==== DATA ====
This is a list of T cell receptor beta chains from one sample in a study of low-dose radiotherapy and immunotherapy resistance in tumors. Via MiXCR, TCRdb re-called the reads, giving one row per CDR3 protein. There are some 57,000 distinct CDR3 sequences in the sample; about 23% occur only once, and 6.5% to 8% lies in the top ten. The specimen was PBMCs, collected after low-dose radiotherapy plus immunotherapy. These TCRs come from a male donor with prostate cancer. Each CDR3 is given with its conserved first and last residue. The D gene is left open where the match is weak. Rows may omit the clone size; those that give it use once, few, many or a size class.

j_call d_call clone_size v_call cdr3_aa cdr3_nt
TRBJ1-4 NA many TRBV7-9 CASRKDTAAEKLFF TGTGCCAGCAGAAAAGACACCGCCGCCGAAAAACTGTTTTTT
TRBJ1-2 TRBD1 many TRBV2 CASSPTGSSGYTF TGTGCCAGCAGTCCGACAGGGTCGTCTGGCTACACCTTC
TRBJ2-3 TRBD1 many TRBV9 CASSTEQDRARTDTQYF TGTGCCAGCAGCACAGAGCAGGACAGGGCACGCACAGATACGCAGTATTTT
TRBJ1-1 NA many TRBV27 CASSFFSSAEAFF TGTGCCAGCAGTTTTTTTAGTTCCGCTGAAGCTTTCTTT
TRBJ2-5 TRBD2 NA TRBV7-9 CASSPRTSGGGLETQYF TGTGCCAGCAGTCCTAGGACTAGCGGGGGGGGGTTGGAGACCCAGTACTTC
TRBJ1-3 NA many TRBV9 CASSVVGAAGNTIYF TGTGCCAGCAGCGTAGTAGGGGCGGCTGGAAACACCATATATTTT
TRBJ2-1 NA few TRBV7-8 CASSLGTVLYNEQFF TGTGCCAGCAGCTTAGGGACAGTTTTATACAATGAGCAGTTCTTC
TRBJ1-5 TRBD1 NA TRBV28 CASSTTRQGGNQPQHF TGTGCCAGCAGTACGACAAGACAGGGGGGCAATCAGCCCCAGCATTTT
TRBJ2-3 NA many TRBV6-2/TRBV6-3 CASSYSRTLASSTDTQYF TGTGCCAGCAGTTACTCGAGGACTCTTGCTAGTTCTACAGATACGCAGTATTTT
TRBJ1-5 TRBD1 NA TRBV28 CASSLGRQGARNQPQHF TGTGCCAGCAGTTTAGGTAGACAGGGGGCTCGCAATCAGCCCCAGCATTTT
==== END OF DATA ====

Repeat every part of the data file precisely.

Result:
This is a list of T cell receptor beta chains from one sample in a study of low-dose radiotherapy and immunotherapy resistance in tumors. Via MiXCR, TCRdb re-called the reads, giving one row per CDR3 protein. There are some 57,000 distinct CDR3 sequences in the sample; about 23% occur only once, and 6.5% to 8% lies in the top ten. The specimen was PBMCs, collected after low-dose radiotherapy plus immunotherapy. These TCRs come from a male donor with prostate cancer. Each CDR3 is given with its conserved first and last residue. The D gene is left open where the match is weak. Rows may omit the clone size; those that give it use once, few, many or a size class.

j_call d_call clone_size v_call cdr3_aa cdr3_nt
TRBJ1-4 NA many TRBV7-9 CASRKDTAAEKLFF TGTGCCAGCAGAAAAGACACCGCCGCCGAAAAACTGTTTTTT
TRBJ1-2 TRBD1 many TRBV2 CASSPTGSSGYTF TGTGCCAGCAGTCCGACAGGGTCGTCTGGCTACACCTTC
TRBJ2-3 TRBD1 many TRBV9 CASSTEQDRARTDTQYF TGTGCCAGCAGCACAGAGCAGGACAGGGCACGCACAGATACGCAGTATTTT
TRBJ1-1 NA many TRBV27 CASSFFSSAEAFF TGTGCCAGCAGTTTTTTTAGTTCCGCTGAAGCTTTCTTT
TRBJ2-5 TRBD2 NA TRBV7-9 CASSPRTSGGGLETQYF TGTGCCAGCAGTCCTAGGACTAGCGGGGGGGGGTTGGAGACCCAGTACTTC
TRBJ1-3 NA many TRBV9 CASSVVGAAGNTIYF TGTGCCAGCAGCGTAGTAGGGGCGGCTGGAAACACCATATATTTT
TRBJ2-1 NA few TRBV7-8 CASSLGTVLYNEQFF TGTGCCAGCAGCTTAGGGACAGTTTTATACAATGAGCAGTTCTTC
TRBJ1-5 TRBD1 NA TRBV28 CASSTTRQGGNQPQHF TGTGCCAGCAGTACGACAAGACAGGGGGGCAATCAGCCCCAGCATTTT
TRBJ2-3 NA many TRBV6-2/TRBV6-3 CASSYSRTLASSTDTQYF TGTGCCAGCAGTTACTCGAGGACTCTTGCTAGTTCTACAGATACGCAGTATTTT
TRBJ1-5 TRBD1 NA TRBV28 CASSLGRQGARNQPQHF TGTGCCAGCAGTTTAGGTAGACAGGGGGCTCGCAATCAGCCCCAGCATTTT